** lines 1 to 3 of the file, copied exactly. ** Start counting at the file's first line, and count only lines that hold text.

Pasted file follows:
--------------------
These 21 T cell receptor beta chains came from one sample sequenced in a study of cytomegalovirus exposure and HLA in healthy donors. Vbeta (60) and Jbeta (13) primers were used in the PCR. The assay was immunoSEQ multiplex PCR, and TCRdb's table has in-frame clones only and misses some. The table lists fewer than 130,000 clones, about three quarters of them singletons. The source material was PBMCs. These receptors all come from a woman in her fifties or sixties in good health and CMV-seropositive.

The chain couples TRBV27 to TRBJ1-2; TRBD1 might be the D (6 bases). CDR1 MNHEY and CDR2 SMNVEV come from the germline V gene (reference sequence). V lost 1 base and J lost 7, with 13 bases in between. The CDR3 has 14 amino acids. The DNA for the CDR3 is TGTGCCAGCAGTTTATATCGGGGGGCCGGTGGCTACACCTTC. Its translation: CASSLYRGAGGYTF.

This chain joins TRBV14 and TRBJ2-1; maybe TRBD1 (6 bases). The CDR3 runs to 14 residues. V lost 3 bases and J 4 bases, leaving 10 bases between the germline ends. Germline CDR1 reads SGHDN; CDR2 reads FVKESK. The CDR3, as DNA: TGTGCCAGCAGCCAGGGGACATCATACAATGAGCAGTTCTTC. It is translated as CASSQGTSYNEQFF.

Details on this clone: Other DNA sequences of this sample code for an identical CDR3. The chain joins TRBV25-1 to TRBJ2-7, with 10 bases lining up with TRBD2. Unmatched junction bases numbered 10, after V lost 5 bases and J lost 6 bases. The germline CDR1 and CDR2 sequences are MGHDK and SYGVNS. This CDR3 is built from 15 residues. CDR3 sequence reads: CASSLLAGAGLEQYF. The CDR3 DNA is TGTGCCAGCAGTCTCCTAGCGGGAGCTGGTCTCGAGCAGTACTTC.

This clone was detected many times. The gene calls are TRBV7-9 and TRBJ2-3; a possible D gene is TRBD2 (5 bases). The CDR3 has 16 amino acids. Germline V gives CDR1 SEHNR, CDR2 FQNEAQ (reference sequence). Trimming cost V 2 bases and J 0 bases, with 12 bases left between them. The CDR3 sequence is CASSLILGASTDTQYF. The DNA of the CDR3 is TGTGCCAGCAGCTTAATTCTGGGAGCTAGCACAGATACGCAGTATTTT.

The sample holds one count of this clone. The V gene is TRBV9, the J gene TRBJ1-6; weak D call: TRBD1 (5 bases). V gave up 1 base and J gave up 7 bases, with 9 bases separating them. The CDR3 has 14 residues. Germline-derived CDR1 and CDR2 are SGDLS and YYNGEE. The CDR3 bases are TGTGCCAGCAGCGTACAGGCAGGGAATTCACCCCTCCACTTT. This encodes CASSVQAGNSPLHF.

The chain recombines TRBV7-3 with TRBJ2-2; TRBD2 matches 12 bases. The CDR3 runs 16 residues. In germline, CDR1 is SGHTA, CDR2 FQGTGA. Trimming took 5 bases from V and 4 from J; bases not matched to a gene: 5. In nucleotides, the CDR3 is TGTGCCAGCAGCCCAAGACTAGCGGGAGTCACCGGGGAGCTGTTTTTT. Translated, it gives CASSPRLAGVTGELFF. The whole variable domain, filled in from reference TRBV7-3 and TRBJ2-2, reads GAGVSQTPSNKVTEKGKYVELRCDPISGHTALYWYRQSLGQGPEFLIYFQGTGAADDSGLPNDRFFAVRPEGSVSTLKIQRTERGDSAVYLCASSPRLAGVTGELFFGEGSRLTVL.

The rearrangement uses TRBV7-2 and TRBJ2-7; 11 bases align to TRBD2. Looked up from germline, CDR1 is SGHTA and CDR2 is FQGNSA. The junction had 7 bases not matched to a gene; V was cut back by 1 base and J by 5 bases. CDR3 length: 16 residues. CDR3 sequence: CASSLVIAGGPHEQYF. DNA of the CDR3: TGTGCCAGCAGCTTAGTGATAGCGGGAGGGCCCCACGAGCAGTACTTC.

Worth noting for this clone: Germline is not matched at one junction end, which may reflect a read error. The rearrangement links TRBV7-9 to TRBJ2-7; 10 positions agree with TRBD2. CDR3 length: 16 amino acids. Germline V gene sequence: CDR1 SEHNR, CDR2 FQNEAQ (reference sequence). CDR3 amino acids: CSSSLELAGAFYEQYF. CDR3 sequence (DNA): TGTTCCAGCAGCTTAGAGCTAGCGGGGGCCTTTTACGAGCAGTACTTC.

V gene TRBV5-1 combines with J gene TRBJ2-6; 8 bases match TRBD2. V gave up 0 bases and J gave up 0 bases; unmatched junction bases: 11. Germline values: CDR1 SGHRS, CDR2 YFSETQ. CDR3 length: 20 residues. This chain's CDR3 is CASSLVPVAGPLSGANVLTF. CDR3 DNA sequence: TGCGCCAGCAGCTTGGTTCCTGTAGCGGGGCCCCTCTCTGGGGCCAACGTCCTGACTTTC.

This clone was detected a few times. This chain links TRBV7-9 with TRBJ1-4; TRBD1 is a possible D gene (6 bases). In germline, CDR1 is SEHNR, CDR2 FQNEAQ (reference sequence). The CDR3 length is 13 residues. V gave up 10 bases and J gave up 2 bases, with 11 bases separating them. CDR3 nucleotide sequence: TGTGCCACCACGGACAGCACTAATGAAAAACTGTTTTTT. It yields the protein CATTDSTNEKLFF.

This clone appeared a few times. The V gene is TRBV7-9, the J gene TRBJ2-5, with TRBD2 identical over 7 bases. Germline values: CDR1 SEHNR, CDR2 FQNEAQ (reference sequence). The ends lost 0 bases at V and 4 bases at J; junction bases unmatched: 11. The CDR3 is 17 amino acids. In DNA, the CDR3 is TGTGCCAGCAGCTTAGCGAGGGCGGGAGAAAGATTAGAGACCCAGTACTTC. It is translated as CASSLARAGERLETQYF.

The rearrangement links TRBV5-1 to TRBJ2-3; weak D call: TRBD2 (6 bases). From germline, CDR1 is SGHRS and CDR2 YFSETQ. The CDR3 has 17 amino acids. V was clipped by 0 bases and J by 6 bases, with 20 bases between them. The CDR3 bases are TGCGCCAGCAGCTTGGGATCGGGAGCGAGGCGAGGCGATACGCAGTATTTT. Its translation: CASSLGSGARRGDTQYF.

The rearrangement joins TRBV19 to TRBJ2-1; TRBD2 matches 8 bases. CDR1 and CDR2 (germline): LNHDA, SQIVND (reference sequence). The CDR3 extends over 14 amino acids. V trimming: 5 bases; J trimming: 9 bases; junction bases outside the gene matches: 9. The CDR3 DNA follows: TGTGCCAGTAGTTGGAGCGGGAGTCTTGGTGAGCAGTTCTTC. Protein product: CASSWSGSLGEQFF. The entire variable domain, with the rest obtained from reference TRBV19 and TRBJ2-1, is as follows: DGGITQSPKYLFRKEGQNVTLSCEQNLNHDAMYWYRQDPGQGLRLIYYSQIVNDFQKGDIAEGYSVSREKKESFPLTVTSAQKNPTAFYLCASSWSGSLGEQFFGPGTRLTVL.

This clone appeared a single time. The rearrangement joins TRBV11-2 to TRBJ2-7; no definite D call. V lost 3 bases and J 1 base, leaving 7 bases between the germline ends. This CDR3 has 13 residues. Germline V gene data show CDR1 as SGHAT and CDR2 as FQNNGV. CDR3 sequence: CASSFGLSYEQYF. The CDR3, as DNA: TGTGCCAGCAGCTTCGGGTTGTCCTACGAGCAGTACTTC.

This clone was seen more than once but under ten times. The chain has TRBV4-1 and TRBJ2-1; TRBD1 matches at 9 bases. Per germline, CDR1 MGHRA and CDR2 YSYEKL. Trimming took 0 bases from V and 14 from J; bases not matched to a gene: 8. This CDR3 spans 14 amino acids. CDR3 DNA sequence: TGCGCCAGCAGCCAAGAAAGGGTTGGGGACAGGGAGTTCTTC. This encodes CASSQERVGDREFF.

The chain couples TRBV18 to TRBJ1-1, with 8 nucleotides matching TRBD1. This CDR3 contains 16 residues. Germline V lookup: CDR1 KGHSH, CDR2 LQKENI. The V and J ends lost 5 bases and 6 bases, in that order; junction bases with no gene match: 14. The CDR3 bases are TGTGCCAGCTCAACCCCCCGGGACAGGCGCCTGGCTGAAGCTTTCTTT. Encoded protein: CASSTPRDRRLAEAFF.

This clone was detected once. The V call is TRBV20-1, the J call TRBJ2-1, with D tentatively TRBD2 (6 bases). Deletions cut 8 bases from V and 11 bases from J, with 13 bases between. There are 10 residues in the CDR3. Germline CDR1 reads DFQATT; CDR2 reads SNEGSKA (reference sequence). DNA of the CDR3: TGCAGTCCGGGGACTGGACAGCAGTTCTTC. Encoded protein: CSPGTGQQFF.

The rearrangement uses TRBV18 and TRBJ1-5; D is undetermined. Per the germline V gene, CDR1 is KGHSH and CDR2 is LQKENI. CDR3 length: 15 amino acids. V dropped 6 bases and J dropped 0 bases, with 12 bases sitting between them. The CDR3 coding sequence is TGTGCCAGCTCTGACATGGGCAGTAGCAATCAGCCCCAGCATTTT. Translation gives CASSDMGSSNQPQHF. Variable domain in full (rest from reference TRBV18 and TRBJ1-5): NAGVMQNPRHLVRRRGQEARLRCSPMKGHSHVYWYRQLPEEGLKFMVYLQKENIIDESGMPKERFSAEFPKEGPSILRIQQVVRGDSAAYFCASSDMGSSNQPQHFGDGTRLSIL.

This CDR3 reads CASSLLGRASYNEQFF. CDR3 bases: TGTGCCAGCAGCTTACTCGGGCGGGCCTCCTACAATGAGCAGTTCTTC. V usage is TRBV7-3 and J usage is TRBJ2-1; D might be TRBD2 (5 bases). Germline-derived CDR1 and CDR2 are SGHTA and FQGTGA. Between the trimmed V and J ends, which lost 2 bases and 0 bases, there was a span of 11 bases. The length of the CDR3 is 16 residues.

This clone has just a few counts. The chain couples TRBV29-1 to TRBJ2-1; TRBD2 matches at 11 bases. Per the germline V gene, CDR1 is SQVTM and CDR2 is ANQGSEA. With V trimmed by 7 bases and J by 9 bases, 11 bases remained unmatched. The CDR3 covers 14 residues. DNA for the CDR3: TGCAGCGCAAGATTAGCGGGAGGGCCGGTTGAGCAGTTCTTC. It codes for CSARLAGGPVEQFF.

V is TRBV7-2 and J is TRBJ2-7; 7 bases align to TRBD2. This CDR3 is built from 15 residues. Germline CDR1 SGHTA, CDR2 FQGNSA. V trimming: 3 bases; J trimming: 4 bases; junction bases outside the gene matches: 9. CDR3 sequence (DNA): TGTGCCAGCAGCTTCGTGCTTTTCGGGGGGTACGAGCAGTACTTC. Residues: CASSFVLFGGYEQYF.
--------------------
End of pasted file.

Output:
These 21 T cell receptor beta chains came from one sample sequenced in a study of cytomegalovirus exposure and HLA in healthy donors. Vbeta (60) and Jbeta (13) primers were used in the PCR. The assay was immunoSEQ multiplex PCR, and TCRdb's table has in-frame clones only and misses some. The table lists fewer than 130,000 clones, about three quarters of them singletons. The source material was PBMCs. These receptors all come from a woman in her fifties or sixties in good health and CMV-seropositive.

The chain couples TRBV27 to TRBJ1-2; TRBD1 might be the D (6 bases). CDR1 MNHEY and CDR2 SMNVEV come from the germline V gene (reference sequence). V lost 1 base and J lost 7, with 13 bases in between. The CDR3 has 14 amino acids. The DNA for the CDR3 is TGTGCCAGCAGTTTATATCGGGGGGCCGGTGGCTACACCTTC. Its translation: CASSLYRGAGGYTF.

This chain joins TRBV14 and TRBJ2-1; maybe TRBD1 (6 bases). The CDR3 runs to 14 residues. V lost 3 bases and J 4 bases, leaving 10 bases between the germline ends. Germline CDR1 reads SGHDN; CDR2 reads FVKESK. The CDR3, as DNA: TGTGCCAGCAGCCAGGGGACATCATACAATGAGCAGTTCTTC. It is translated as CASSQGTSYNEQFF.